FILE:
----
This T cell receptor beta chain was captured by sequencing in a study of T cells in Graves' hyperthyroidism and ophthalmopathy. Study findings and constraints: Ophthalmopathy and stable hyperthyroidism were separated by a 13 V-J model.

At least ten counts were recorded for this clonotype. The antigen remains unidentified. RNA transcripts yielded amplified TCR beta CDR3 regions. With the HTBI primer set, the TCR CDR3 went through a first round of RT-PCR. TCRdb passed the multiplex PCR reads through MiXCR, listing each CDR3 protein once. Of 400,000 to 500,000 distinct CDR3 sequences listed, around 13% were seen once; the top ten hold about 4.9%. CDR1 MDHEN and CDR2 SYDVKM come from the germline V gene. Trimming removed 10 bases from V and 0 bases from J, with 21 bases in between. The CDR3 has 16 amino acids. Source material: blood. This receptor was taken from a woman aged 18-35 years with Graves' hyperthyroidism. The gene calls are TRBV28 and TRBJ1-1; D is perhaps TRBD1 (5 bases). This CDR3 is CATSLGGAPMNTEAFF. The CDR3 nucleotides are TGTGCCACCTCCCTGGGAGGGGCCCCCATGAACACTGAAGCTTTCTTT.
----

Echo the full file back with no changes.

This T cell receptor beta chain was captured by sequencing in a study of T cells in Graves' hyperthyroidism and ophthalmopathy. Study findings and constraints: Ophthalmopathy and stable hyperthyroidism were separated by a 13 V-J model.

At least ten counts were recorded for this clonotype. The antigen remains unidentified. RNA transcripts yielded amplified TCR beta CDR3 regions. With the HTBI primer set, the TCR CDR3 went through a first round of RT-PCR. TCRdb passed the multiplex PCR reads through MiXCR, listing each CDR3 protein once. Of 400,000 to 500,000 distinct CDR3 sequences listed, around 13% were seen once; the top ten hold about 4.9%. CDR1 MDHEN and CDR2 SYDVKM come from the germline V gene. Trimming removed 10 bases from V and 0 bases from J, with 21 bases in between. The CDR3 has 16 amino acids. Source material: blood. This receptor was taken from a woman aged 18-35 years with Graves' hyperthyroidism. The gene calls are TRBV28 and TRBJ1-1; D is perhaps TRBD1 (5 bases). This CDR3 is CATSLGGAPMNTEAFF. The CDR3 nucleotides are TGTGCCACCTCCCTGGGAGGGGCCCCCATGAACACTGAAGCTTTCTTT.